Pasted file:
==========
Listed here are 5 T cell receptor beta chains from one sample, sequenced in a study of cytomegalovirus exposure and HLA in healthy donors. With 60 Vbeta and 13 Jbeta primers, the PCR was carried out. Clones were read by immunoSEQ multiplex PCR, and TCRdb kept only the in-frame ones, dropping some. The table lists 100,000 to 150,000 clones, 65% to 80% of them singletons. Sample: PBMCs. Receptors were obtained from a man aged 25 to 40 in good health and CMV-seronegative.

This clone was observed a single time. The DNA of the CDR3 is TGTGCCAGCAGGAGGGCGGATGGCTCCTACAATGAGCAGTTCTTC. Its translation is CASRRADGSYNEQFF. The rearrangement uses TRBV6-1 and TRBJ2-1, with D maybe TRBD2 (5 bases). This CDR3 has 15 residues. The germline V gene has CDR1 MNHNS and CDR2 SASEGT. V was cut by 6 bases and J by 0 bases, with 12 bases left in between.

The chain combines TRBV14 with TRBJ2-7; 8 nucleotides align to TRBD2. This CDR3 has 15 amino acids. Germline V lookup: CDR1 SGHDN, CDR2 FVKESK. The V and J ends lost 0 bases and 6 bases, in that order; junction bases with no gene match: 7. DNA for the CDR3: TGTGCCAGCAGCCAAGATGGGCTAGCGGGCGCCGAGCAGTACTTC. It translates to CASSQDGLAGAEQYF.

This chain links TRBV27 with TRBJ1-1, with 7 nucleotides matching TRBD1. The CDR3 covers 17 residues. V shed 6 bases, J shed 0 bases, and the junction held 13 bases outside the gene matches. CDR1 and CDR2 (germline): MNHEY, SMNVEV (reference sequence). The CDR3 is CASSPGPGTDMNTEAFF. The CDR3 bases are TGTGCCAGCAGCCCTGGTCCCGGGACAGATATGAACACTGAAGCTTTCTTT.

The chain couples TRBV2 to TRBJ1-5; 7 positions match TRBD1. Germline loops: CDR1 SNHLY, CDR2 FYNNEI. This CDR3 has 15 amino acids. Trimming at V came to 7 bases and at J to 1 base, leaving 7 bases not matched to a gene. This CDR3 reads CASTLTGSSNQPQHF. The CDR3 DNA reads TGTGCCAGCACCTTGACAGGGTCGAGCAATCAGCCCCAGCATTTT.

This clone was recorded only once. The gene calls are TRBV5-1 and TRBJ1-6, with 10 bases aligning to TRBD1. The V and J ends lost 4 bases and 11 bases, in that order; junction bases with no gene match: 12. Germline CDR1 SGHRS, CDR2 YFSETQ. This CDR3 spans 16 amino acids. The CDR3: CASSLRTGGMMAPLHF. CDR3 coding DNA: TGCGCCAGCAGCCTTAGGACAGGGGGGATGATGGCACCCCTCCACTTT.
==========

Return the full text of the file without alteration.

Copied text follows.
Listed here are 5 T cell receptor beta chains from one sample, sequenced in a study of cytomegalovirus exposure and HLA in healthy donors. With 60 Vbeta and 13 Jbeta primers, the PCR was carried out. Clones were read by immunoSEQ multiplex PCR, and TCRdb kept only the in-frame ones, dropping some. The table lists 100,000 to 150,000 clones, 65% to 80% of them singletons. Sample: PBMCs. Receptors were obtained from a man aged 25 to 40 in good health and CMV-seronegative.

This clone was observed a single time. The DNA of the CDR3 is TGTGCCAGCAGGAGGGCGGATGGCTCCTACAATGAGCAGTTCTTC. Its translation is CASRRADGSYNEQFF. The rearrangement uses TRBV6-1 and TRBJ2-1, with D maybe TRBD2 (5 bases). This CDR3 has 15 residues. The germline V gene has CDR1 MNHNS and CDR2 SASEGT. V was cut by 6 bases and J by 0 bases, with 12 bases left in between.

The chain combines TRBV14 with TRBJ2-7; 8 nucleotides align to TRBD2. This CDR3 has 15 amino acids. Germline V lookup: CDR1 SGHDN, CDR2 FVKESK. The V and J ends lost 0 bases and 6 bases, in that order; junction bases with no gene match: 7. DNA for the CDR3: TGTGCCAGCAGCCAAGATGGGCTAGCGGGCGCCGAGCAGTACTTC. It translates to CASSQDGLAGAEQYF.

This chain links TRBV27 with TRBJ1-1, with 7 nucleotides matching TRBD1. The CDR3 covers 17 residues. V shed 6 bases, J shed 0 bases, and the junction held 13 bases outside the gene matches. CDR1 and CDR2 (germline): MNHEY, SMNVEV (reference sequence). The CDR3 is CASSPGPGTDMNTEAFF. The CDR3 bases are TGTGCCAGCAGCCCTGGTCCCGGGACAGATATGAACACTGAAGCTTTCTTT.

The chain couples TRBV2 to TRBJ1-5; 7 positions match TRBD1. Germline loops: CDR1 SNHLY, CDR2 FYNNEI. This CDR3 has 15 amino acids. Trimming at V came to 7 bases and at J to 1 base, leaving 7 bases not matched to a gene. This CDR3 reads CASTLTGSSNQPQHF. The CDR3 DNA reads TGTGCCAGCACCTTGACAGGGTCGAGCAATCAGCCCCAGCATTTT.

This clone was recorded only once. The gene calls are TRBV5-1 and TRBJ1-6, with 10 bases aligning to TRBD1. The V and J ends lost 4 bases and 11 bases, in that order; junction bases with no gene match: 12. Germline CDR1 SGHRS, CDR2 YFSETQ. This CDR3 spans 16 amino acids. The CDR3: CASSLRTGGMMAPLHF. CDR3 coding DNA: TGCGCCAGCAGCCTTAGGACAGGGGGGATGATGGCACCCCTCCACTTT.